In villages, a pot made of bamboo-canes measuring the paddy known as Nana‘ is filled up to the brink with freshly harvest paddy. Rice and lentils are also kept with the paddy. The ‘Mana‘ is the symbol of Maha Lakshmi.

It is customary to read out the holy book, the Eulogy, “Lakshmi Puran” while performing the pooja.

After the pooja, people go outside and celebrate by lighting up patakhe (fireworks). The children enjoy sparklers and variety of small fireworks, while adults enjoy playing with rockets and bigger fireworks. The fireworks signify celebration of Diwali as well a way to chase away evil spirits.

Rangoli or Kolam or Muggu

Rangoli, Aripaan or Alpana patterns are created on the floor, near the entrance, in living rooms or yards using colored rice, dry flour, colored sand or flower petals.

INDIA: Myths, History and Folklore of RICE

Rangolis are made by woman, in order to invite Hindu Goddess Lakshmi into the house, though they add to the aesthetics, they are mainly believed to bring in prosperity and luck. Alternatively, it is also believed that a rangoli guards the house and prevents evil spirits from entering in.

Elaborate rangoli patterns and designs are an integral part of all religious rituals. With an exact set number of dots and lines, these designs are often inherited from mother to daughter in every south Indian Hindu home.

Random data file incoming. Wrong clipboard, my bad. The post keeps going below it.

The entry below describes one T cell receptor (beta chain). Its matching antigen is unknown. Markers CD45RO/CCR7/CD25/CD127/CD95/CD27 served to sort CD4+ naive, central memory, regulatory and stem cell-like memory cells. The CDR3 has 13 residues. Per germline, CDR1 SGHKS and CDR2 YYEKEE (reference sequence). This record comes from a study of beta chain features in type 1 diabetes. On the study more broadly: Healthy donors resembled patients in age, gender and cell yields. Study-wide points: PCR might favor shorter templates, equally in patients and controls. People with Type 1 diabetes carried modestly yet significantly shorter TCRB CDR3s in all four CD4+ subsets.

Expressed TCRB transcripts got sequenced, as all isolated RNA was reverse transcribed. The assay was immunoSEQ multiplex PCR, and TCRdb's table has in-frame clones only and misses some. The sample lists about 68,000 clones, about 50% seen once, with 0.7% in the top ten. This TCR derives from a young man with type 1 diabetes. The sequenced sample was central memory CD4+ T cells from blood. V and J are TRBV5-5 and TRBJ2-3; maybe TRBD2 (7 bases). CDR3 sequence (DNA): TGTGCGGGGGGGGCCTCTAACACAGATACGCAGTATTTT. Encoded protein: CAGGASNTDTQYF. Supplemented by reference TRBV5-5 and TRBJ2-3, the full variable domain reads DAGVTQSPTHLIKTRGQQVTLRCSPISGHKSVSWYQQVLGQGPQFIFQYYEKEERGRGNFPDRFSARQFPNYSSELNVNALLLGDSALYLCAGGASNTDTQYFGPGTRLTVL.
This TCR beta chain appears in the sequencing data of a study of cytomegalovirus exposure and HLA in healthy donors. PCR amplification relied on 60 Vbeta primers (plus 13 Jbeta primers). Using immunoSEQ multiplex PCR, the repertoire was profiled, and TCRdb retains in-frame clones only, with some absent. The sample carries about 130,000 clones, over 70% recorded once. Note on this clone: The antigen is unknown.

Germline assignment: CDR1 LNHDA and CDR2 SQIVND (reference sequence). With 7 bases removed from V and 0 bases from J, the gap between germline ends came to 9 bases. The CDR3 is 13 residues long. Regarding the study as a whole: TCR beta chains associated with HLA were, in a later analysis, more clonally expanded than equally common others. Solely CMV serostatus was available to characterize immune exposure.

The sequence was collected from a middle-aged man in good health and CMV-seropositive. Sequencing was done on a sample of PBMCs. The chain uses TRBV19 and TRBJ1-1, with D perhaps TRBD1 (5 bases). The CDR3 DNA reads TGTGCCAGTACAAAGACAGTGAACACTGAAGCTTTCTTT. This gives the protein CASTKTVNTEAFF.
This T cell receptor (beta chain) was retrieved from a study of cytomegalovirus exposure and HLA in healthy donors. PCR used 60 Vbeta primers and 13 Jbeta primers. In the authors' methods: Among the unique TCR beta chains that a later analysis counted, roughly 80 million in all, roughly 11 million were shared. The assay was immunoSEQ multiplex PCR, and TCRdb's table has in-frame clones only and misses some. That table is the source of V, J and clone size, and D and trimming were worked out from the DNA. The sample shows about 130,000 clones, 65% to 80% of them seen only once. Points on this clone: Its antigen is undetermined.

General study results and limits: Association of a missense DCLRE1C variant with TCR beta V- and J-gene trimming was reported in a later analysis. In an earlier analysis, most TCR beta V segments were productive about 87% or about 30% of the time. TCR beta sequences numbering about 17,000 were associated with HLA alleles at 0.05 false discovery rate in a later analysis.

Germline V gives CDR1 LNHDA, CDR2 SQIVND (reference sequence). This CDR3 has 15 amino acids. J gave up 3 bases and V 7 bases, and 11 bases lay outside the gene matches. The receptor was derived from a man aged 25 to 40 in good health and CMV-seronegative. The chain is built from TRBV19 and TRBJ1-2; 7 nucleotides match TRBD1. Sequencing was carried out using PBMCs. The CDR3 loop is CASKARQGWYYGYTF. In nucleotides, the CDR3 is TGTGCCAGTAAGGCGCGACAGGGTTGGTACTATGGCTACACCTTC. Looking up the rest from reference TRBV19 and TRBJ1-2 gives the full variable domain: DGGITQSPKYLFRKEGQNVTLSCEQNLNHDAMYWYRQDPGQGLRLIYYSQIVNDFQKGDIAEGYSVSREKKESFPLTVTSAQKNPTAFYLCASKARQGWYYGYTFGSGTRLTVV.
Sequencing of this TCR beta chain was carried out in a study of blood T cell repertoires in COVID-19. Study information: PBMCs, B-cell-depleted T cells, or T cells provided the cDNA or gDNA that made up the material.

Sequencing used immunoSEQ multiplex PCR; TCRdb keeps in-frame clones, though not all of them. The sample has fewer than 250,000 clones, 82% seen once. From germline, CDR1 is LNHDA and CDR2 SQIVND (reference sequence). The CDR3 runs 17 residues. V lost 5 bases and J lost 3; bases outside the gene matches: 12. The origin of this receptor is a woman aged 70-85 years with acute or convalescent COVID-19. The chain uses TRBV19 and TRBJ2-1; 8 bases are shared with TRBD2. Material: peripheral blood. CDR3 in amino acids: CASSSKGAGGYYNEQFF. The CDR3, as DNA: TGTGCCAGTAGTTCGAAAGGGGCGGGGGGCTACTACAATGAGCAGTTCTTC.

They are usually drawn during Indian festivals like Onam, Pongal, Diwali or Tihar (collectively known as Deepawali), Dhana Lakshmi puja, Gaja Lakshmi puja… and on fridays, bacause it is Lakshmis day in most of India.

JHOTI: Traditional folk art of Odisha or Orissa

The woman of Odisha in the month of Margasira (November-December), worship the goddess Lakshmi. It is the harvest season when rice is thrashed and stored. During this auspicious occasion, the mud walls and floors of each house in the village are decorated with murals in white rice past. This art work is locally called Jhoti.

To create the art work an earthy red color called dhau is smeared on the walls on which rice paste called pithau is used for drawing the lines and filling in the designs. The motifs include geometrical and floral designs along with animals and birds. The feet of Goddess Lakshmi is rendered in every jhoti work which remains an integral part of every festivals, belief and celebrations.

Jhoti Chita Odisha